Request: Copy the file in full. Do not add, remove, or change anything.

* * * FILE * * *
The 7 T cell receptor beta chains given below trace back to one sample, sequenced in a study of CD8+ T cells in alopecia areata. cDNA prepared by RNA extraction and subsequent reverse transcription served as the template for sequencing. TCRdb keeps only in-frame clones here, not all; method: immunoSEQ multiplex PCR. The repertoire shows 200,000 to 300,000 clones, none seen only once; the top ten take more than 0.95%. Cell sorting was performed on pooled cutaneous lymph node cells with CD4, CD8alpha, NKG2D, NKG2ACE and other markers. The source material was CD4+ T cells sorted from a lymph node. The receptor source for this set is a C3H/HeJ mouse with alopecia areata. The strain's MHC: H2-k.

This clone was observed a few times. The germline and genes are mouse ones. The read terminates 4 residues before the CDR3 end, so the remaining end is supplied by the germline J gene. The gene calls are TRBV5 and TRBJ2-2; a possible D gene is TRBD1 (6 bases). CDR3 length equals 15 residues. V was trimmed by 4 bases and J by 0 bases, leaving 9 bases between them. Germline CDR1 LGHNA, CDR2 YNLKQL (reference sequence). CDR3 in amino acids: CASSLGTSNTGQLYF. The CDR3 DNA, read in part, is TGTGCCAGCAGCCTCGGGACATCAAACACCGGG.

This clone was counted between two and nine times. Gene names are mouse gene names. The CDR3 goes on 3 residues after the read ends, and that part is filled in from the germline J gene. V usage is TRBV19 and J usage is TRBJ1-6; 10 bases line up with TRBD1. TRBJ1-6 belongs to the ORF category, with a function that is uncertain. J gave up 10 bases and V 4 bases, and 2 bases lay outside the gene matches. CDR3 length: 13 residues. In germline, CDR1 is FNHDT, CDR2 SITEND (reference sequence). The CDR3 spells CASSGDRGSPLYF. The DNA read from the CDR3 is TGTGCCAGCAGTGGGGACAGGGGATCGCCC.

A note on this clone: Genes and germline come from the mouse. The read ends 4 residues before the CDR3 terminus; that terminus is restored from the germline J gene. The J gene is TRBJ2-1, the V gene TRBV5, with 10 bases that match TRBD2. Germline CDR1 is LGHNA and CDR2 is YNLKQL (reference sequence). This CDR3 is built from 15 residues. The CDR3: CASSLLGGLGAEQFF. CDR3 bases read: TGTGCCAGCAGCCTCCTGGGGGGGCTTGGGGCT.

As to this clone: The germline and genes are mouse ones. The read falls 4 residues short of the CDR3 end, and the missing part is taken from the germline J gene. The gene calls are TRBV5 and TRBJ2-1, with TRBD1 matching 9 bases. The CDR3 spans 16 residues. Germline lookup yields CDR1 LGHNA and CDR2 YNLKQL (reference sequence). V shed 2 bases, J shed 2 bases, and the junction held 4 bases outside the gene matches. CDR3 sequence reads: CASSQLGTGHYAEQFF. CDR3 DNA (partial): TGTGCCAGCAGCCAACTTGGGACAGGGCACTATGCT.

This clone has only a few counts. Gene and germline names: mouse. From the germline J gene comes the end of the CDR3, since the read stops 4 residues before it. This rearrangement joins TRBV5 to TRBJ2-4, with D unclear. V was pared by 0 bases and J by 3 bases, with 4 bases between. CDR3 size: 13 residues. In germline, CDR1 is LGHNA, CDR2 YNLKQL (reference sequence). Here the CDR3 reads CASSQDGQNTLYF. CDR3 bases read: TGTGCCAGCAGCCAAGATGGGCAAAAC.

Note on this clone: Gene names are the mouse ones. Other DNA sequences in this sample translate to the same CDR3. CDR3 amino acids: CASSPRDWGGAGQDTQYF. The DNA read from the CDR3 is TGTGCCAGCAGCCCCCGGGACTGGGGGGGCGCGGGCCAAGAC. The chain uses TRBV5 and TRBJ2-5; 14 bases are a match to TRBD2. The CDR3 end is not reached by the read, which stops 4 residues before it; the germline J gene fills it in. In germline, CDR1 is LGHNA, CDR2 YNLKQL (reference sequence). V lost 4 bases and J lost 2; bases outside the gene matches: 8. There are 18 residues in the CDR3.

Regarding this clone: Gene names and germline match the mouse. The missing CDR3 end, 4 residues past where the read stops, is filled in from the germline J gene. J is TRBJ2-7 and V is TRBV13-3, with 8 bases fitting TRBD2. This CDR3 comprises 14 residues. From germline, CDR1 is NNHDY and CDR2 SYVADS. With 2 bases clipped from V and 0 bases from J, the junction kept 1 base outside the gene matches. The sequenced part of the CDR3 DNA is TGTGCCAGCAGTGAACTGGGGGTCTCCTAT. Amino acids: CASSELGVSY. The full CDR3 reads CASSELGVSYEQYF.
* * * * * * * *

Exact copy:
The 7 T cell receptor beta chains given below trace back to one sample, sequenced in a study of CD8+ T cells in alopecia areata. cDNA prepared by RNA extraction and subsequent reverse transcription served as the template for sequencing. TCRdb keeps only in-frame clones here, not all; method: immunoSEQ multiplex PCR. The repertoire shows 200,000 to 300,000 clones, none seen only once; the top ten take more than 0.95%. Cell sorting was performed on pooled cutaneous lymph node cells with CD4, CD8alpha, NKG2D, NKG2ACE and other markers. The source material was CD4+ T cells sorted from a lymph node. The receptor source for this set is a C3H/HeJ mouse with alopecia areata. The strain's MHC: H2-k.

This clone was observed a few times. The germline and genes are mouse ones. The read terminates 4 residues before the CDR3 end, so the remaining end is supplied by the germline J gene. The gene calls are TRBV5 and TRBJ2-2; a possible D gene is TRBD1 (6 bases). CDR3 length equals 15 residues. V was trimmed by 4 bases and J by 0 bases, leaving 9 bases between them. Germline CDR1 LGHNA, CDR2 YNLKQL (reference sequence). CDR3 in amino acids: CASSLGTSNTGQLYF. The CDR3 DNA, read in part, is TGTGCCAGCAGCCTCGGGACATCAAACACCGGG.

This clone was counted between two and nine times. Gene names are mouse gene names. The CDR3 goes on 3 residues after the read ends, and that part is filled in from the germline J gene. V usage is TRBV19 and J usage is TRBJ1-6; 10 bases line up with TRBD1. TRBJ1-6 belongs to the ORF category, with a function that is uncertain. J gave up 10 bases and V 4 bases, and 2 bases lay outside the gene matches. CDR3 length: 13 residues. In germline, CDR1 is FNHDT, CDR2 SITEND (reference sequence). The CDR3 spells CASSGDRGSPLYF. The DNA read from the CDR3 is TGTGCCAGCAGTGGGGACAGGGGATCGCCC.

A note on this clone: Genes and germline come from the mouse. The read ends 4 residues before the CDR3 terminus; that terminus is restored from the germline J gene. The J gene is TRBJ2-1, the V gene TRBV5, with 10 bases that match TRBD2. Germline CDR1 is LGHNA and CDR2 is YNLKQL (reference sequence). This CDR3 is built from 15 residues. The CDR3: CASSLLGGLGAEQFF. CDR3 bases read: TGTGCCAGCAGCCTCCTGGGGGGGCTTGGGGCT.

As to this clone: The germline and genes are mouse ones. The read falls 4 residues short of the CDR3 end, and the missing part is taken from the germline J gene. The gene calls are TRBV5 and TRBJ2-1, with TRBD1 matching 9 bases. The CDR3 spans 16 residues. Germline lookup yields CDR1 LGHNA and CDR2 YNLKQL (reference sequence). V shed 2 bases, J shed 2 bases, and the junction held 4 bases outside the gene matches. CDR3 sequence reads: CASSQLGTGHYAEQFF. CDR3 DNA (partial): TGTGCCAGCAGCCAACTTGGGACAGGGCACTATGCT.

This clone has only a few counts. Gene and germline names: mouse. From the germline J gene comes the end of the CDR3, since the read stops 4 residues before it. This rearrangement joins TRBV5 to TRBJ2-4, with D unclear. V was pared by 0 bases and J by 3 bases, with 4 bases between. CDR3 size: 13 residues. In germline, CDR1 is LGHNA, CDR2 YNLKQL (reference sequence). Here the CDR3 reads CASSQDGQNTLYF. CDR3 bases read: TGTGCCAGCAGCCAAGATGGGCAAAAC.

Note on this clone: Gene names are the mouse ones. Other DNA sequences in this sample translate to the same CDR3. CDR3 amino acids: CASSPRDWGGAGQDTQYF. The DNA read from the CDR3 is TGTGCCAGCAGCCCCCGGGACTGGGGGGGCGCGGGCCAAGAC. The chain uses TRBV5 and TRBJ2-5; 14 bases are a match to TRBD2. The CDR3 end is not reached by the read, which stops 4 residues before it; the germline J gene fills it in. In germline, CDR1 is LGHNA, CDR2 YNLKQL (reference sequence). V lost 4 bases and J lost 2; bases outside the gene matches: 8. There are 18 residues in the CDR3.

Regarding this clone: Gene names and germline match the mouse. The missing CDR3 end, 4 residues past where the read stops, is filled in from the germline J gene. J is TRBJ2-7 and V is TRBV13-3, with 8 bases fitting TRBD2. This CDR3 comprises 14 residues. From germline, CDR1 is NNHDY and CDR2 SYVADS. With 2 bases clipped from V and 0 bases from J, the junction kept 1 base outside the gene matches. The sequenced part of the CDR3 DNA is TGTGCCAGCAGTGAACTGGGGGTCTCCTAT. Amino acids: CASSELGVSY. The full CDR3 reads CASSELGVSYEQYF.